A huge, three dimensional sound installation made jointly by Keiichiro Shibuya and science researcher Takashi Ikegami. Consisting of platforms of different floor levels, 24 speakers and blinking LED lights, it was first shown in 2006 at the Yamaguchi Center for Arts and Media (YCAM), and later toured Germany and France.
Photo: © Michael Sauer - filmachine in Berlin, February 2008
In 2001, at the ROPPONGI THINK ZONE which Tokujin Yoshioka-san designed, I performed at an event called "OPEN MIND". I had just set up my own label and I remember feeling quite lost at the time: it was a period when electronic sounds and electronica were beginning to spread in Japan, and doing a live performance with a laptop was a fresh experience. I felt a sense of excitement and wonderment at how things were going to be in the future.
ROPPONGI THINK ZONE
An art space, now closed, that was set up in 2001 on Roppongi Dori as a project preceding the construction of Roppongi Hills. It was a venue for numerous innovative events using experimental images and sounds.
I produced "Digitally Show" hoping to create a similar event where people could feel they were experiencing something new. It was an electronic music event, but the music wasn't just for dancing. At the same time, it wasn't entirely the experimental kind of music which leaves people standing still on the floor. I thought we should have music that felt fresh, and was physical and fun. I did this with Daito Manabe-kun and Masaya Nakahara-san (of Hair Stylistics). We combined many elements ranging from digital to analog and minimal to noise. It was an event that was difficult to define though, so I thought maybe people would find it difficult to understand.
On the day of "Digitally Show", we had record-breaking snow in Tokyo and all the public transport like trains and subways were halted. Yet the event was sold-out and the place was packed. I couldn't believe my eyes. First the snow, and then all the people - there were two surprises that day. I realized then that Roppongi has some sort of magnetism that draws people and that it's a place with compatibility for new things.
The universally understood appeal of contrasts
I currently go back and forth between Tokyo and Paris, spending about the same time in each city. In 2013, we were able to successfully hold the vocaloid opera "THE END" in Paris. Just when I was wishing I could live in Paris, I was invited to an artist-in-residence program at the Palais de Tokyo. They said they would lend me a studio inside the Théâtre du Châtelet - the oldest theater in Paris. They were providing me with accommodation and work; it was an offer I could not pass up, so I immediately said yes.
An opera featuring electronic music, the vocaloid "Miku Hatsune" and computer graphics. It was performed in May 2013 in Tokyo and in November of the same year at the Théâtre du Châtelet in Paris. Each time, the opera was the topic of the town and tickets were immediately sold out.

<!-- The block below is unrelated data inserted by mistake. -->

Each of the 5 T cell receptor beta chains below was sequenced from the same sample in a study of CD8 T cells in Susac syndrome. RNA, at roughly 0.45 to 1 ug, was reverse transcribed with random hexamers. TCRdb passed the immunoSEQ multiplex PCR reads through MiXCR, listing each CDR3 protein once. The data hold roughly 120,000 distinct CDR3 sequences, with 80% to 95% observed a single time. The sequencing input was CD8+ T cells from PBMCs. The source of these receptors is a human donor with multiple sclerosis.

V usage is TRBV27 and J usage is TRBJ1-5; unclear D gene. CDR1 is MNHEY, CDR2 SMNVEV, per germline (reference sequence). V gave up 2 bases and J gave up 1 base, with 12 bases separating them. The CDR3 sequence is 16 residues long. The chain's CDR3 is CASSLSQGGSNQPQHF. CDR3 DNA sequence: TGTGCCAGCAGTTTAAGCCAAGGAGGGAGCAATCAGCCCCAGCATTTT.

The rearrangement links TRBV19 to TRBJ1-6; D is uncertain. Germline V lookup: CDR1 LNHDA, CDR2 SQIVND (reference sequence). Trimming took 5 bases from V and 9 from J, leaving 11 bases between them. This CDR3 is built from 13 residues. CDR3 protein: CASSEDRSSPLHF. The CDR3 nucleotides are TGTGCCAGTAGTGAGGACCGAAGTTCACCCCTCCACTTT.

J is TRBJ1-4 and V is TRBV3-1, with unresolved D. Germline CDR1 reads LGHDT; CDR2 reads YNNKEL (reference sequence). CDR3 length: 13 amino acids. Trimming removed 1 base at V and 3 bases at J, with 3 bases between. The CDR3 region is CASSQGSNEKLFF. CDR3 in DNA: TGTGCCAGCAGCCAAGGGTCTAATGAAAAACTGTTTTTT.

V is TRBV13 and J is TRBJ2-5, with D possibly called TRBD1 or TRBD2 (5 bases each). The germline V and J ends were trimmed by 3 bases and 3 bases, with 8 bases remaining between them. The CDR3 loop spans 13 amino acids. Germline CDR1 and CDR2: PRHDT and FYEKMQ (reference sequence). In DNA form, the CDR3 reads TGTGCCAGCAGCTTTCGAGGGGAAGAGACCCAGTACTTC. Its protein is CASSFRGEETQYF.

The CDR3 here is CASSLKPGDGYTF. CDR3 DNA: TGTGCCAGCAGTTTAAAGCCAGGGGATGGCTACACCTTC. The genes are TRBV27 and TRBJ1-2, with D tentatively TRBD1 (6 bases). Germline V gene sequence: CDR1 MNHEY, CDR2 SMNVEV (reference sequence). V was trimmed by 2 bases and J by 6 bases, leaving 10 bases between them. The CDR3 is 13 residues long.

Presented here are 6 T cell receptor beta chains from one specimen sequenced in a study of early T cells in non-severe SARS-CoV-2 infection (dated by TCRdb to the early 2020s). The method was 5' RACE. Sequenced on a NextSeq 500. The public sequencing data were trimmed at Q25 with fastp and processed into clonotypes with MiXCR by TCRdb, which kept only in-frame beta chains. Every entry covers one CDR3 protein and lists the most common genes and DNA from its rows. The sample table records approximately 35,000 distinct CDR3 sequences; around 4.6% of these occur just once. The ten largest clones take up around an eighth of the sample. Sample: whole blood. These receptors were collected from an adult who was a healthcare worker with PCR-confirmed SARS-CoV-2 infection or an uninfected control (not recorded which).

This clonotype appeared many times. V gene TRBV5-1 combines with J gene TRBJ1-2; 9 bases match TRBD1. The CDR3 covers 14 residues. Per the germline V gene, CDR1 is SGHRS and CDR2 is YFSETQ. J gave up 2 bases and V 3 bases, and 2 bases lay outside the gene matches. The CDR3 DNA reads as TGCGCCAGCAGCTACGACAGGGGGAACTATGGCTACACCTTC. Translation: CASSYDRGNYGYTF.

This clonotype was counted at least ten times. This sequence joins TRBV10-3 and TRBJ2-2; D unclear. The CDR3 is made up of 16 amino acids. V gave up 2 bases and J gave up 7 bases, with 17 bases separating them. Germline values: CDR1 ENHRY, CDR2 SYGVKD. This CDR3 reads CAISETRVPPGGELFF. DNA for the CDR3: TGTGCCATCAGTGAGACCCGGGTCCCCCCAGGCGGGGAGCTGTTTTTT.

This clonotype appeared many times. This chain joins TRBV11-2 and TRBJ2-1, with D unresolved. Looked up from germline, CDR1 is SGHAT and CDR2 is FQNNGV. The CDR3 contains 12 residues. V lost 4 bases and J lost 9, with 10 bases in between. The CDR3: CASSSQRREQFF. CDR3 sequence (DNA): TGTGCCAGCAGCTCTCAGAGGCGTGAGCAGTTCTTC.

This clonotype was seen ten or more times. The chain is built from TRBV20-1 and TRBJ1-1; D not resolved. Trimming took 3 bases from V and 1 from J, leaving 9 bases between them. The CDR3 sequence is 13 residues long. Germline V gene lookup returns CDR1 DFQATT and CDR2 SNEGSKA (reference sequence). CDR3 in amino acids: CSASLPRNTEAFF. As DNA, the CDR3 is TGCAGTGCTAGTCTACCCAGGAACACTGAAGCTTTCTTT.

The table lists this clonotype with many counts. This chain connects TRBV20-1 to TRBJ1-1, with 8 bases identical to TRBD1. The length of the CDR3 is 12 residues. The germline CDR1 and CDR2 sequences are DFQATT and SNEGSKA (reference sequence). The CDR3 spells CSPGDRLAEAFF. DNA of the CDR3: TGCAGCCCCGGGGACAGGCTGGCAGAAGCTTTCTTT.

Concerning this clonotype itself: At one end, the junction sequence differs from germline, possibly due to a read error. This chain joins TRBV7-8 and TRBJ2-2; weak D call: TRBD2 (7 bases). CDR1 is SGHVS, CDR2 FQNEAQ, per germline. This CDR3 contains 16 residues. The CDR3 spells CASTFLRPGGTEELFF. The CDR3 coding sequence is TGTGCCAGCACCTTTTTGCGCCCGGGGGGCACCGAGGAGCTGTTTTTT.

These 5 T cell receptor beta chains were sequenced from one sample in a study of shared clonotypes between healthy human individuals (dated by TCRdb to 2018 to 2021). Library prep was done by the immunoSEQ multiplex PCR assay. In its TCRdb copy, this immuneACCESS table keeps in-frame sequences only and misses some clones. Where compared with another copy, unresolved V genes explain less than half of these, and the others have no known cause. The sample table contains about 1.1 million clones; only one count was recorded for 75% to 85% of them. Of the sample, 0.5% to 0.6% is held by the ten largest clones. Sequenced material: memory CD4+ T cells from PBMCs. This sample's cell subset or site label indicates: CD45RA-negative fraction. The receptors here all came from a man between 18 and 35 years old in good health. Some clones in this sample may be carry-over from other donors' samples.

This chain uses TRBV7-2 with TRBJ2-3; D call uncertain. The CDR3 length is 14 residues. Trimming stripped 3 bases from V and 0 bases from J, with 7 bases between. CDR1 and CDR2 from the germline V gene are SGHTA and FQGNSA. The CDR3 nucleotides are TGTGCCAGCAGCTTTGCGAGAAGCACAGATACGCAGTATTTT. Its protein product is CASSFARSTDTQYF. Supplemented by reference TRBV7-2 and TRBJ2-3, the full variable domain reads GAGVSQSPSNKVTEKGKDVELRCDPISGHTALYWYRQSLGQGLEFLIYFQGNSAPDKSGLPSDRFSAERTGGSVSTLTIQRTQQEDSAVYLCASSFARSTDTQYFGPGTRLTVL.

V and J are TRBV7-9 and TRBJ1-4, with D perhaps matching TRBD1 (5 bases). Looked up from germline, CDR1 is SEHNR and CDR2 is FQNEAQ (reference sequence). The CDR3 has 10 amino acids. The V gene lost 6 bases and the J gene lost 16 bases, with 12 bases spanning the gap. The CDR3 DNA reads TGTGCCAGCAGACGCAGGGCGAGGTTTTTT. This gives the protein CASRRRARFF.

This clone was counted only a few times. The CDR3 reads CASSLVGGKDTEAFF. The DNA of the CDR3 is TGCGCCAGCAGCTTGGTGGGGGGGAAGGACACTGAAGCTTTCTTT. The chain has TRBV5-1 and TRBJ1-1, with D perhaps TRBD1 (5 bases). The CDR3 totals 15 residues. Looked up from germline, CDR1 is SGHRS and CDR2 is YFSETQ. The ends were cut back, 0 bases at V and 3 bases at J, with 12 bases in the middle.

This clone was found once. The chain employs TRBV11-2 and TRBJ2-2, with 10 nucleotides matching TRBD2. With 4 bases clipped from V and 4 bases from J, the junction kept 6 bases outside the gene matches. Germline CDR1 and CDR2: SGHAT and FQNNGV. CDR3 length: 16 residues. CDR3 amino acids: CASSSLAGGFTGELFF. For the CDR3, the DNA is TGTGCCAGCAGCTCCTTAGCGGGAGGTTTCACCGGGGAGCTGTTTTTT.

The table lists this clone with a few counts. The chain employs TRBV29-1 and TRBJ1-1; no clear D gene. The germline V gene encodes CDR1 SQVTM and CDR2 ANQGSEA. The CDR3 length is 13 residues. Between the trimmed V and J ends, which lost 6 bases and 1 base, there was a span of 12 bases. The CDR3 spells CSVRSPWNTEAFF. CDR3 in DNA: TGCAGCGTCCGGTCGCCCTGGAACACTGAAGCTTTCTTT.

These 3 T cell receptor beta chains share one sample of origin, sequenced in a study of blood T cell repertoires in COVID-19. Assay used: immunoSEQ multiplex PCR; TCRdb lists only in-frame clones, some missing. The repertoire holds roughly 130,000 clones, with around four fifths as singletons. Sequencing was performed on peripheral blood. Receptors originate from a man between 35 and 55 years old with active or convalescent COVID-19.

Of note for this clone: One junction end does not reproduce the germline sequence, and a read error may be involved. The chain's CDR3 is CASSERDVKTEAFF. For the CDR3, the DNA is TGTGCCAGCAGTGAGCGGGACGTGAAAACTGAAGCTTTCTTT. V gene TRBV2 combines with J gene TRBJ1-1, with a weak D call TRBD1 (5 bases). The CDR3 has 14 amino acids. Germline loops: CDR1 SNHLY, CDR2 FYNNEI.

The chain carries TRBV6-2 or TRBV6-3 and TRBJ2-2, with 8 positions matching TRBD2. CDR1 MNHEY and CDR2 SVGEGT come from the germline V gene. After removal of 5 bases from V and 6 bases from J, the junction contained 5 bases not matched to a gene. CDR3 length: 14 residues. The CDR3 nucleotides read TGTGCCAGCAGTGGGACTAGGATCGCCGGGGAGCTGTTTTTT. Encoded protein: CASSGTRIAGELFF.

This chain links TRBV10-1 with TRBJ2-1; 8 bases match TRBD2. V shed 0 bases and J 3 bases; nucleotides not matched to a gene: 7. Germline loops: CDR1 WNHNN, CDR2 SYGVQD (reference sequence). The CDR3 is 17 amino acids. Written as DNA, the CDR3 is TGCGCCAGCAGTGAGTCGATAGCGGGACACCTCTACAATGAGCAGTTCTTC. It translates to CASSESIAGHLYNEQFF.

ill, dir. by YKBX
Photo: KENSHU SHINTSUBO
Théâtre du Châtelet
I feel comfortable living in Paris. Japanese people like to meet and discuss things, and meetings are held even for matters that could easily be discussed on the phone. But in the studio in Paris, we only have a few, very short meetings. I don't have to make as many interviews as in Japan, and I can concentrate on my work. I'm a workaholic; when I'm in Japan I make music every day, staying up through the night and early hours. But the French don't work late into the night, so I'm treated as a bit of weirdo for working late in the theater. (laughs)
The music I made recently in Paris sounds clear, and I wondered - perhaps tritely -if this is because of the expansive Parisian skies. I don't change my music for different audiences though. In fact I think it's better to do things in a Tokyo-like way. Innovative projects that incorporate digital technology are enhanced when they are held in places like old theaters. The contrast of old against new is very appealing, and its charm is understood and appreciated in every country.
Looking at the creativity in Tokyo today, I feel concerned that there is not enough contrast - everything seems to be digital and futuristic. Works which are excessively digitalized attract only people who like new things. On the other hand, classical things draw only conservative people and older people. But when the old and the new come together in ways that have not been tried before, a sort of warp in reality occurs - a warp in time and space. Instead of basing everything on the old or on the new, it's important to take a step back, give equal consideration to both elements and think about how to effectively combine them in a way that resonates with people. And when you can create parts where the old permeates the new, or vice versa, the fusion leads to a more powerful form of expression.